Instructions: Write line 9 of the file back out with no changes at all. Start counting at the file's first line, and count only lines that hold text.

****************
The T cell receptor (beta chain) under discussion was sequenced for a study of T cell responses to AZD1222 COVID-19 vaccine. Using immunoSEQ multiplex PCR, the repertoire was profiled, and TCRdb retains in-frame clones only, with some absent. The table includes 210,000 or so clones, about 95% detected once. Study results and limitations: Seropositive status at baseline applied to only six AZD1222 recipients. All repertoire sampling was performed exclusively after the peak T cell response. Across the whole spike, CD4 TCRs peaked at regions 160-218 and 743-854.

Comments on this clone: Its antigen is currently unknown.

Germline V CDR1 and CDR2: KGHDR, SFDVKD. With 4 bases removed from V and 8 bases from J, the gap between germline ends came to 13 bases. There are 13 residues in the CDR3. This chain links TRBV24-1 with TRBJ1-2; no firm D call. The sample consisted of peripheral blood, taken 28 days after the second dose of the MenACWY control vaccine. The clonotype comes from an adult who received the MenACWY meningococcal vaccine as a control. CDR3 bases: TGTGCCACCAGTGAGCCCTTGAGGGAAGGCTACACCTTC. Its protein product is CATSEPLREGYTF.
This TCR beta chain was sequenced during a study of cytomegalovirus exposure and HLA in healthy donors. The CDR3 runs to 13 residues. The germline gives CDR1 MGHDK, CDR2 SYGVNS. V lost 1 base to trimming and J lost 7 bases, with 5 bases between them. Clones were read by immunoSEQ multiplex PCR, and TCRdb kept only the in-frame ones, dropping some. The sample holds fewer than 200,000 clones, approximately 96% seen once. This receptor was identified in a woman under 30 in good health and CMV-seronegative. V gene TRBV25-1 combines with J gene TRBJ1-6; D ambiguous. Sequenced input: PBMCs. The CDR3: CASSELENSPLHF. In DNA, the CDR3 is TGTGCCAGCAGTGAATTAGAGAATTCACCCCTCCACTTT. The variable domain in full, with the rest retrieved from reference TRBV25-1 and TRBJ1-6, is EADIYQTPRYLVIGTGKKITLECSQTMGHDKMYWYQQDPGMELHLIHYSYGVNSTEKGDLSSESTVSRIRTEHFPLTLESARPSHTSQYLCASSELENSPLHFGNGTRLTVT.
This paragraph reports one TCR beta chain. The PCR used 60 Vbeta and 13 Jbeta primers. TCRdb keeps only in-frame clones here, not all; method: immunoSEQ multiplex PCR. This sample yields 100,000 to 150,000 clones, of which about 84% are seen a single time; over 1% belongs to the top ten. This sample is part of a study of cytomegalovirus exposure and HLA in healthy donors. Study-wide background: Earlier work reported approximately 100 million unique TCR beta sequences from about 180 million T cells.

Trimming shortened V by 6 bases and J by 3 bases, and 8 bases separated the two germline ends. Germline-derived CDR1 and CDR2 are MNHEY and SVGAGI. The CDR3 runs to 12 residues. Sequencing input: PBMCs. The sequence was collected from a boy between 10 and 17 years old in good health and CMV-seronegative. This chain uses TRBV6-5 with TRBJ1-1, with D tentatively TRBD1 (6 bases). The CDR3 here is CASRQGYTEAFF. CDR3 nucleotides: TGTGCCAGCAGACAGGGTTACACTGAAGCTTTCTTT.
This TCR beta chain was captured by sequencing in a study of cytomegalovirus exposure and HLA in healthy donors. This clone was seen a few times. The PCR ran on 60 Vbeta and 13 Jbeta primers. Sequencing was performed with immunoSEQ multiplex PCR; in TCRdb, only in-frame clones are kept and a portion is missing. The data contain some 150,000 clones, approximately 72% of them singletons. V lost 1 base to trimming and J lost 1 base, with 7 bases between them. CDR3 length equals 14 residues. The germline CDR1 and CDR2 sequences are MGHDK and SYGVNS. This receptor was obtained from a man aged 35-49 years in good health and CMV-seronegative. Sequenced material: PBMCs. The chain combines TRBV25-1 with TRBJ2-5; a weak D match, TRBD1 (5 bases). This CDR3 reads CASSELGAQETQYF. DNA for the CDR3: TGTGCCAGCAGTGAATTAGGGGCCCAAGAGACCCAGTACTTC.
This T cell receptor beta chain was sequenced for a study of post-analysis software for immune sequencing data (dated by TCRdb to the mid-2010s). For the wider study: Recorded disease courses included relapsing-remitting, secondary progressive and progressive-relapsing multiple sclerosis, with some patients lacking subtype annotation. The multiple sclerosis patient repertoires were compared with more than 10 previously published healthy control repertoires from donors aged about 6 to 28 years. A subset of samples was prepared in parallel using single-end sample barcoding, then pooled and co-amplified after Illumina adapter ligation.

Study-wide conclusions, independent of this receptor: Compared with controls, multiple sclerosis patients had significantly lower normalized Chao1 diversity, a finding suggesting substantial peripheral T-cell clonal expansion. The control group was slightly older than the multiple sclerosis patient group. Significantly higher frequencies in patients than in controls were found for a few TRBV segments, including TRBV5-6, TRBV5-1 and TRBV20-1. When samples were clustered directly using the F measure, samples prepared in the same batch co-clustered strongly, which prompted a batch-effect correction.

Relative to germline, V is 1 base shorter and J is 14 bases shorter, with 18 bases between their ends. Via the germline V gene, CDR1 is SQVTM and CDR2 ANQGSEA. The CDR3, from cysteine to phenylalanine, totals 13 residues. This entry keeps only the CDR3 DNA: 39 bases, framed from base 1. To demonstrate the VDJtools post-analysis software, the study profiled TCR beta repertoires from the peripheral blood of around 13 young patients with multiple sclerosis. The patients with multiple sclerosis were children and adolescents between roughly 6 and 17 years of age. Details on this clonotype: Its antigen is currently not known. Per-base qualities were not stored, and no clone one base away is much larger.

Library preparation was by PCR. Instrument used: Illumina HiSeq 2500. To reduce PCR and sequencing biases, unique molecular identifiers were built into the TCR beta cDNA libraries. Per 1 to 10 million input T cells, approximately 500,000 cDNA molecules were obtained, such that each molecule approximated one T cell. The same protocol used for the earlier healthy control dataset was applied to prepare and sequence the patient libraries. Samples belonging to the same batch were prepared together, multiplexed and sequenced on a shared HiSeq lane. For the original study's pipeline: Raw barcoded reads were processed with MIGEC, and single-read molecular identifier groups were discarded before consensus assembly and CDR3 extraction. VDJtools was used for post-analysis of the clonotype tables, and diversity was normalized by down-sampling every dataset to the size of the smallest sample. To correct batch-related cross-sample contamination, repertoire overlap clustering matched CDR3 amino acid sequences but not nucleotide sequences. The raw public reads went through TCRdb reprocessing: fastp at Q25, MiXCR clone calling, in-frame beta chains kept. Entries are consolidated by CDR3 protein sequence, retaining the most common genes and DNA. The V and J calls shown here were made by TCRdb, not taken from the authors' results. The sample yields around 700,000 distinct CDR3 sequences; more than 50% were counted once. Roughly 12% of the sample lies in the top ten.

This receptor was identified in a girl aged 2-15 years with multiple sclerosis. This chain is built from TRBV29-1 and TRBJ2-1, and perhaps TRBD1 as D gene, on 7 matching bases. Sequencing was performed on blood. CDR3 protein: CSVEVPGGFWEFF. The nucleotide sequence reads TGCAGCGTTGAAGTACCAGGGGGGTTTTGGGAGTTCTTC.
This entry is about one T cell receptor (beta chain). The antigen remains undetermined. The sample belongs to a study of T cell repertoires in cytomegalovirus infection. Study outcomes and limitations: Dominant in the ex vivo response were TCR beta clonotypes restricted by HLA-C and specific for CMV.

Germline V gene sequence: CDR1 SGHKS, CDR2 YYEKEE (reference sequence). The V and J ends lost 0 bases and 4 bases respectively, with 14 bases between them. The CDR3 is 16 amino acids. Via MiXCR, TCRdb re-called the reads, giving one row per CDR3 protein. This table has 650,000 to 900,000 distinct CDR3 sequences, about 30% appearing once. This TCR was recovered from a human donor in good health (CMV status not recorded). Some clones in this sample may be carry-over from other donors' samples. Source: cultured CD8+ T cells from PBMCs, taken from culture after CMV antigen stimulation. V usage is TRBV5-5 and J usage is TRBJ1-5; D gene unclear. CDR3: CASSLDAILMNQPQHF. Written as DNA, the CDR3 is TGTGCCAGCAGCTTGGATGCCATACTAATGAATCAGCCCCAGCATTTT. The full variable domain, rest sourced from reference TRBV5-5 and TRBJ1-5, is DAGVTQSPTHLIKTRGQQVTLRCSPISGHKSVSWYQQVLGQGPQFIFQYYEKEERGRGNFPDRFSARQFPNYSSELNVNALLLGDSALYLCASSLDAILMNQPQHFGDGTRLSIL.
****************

Study-wide conclusions, independent of this receptor: Compared with controls, multiple sclerosis patients had significantly lower normalized Chao1 diversity, a finding suggesting substantial peripheral T-cell clonal expansion. The control group was slightly older than the multiple sclerosis patient group. Significantly higher frequencies in patients than in controls were found for a few TRBV segments, including TRBV5-6, TRBV5-1 and TRBV20-1. When samples were clustered directly using the F measure, samples prepared in the same batch co-clustered strongly, which prompted a batch-effect correction.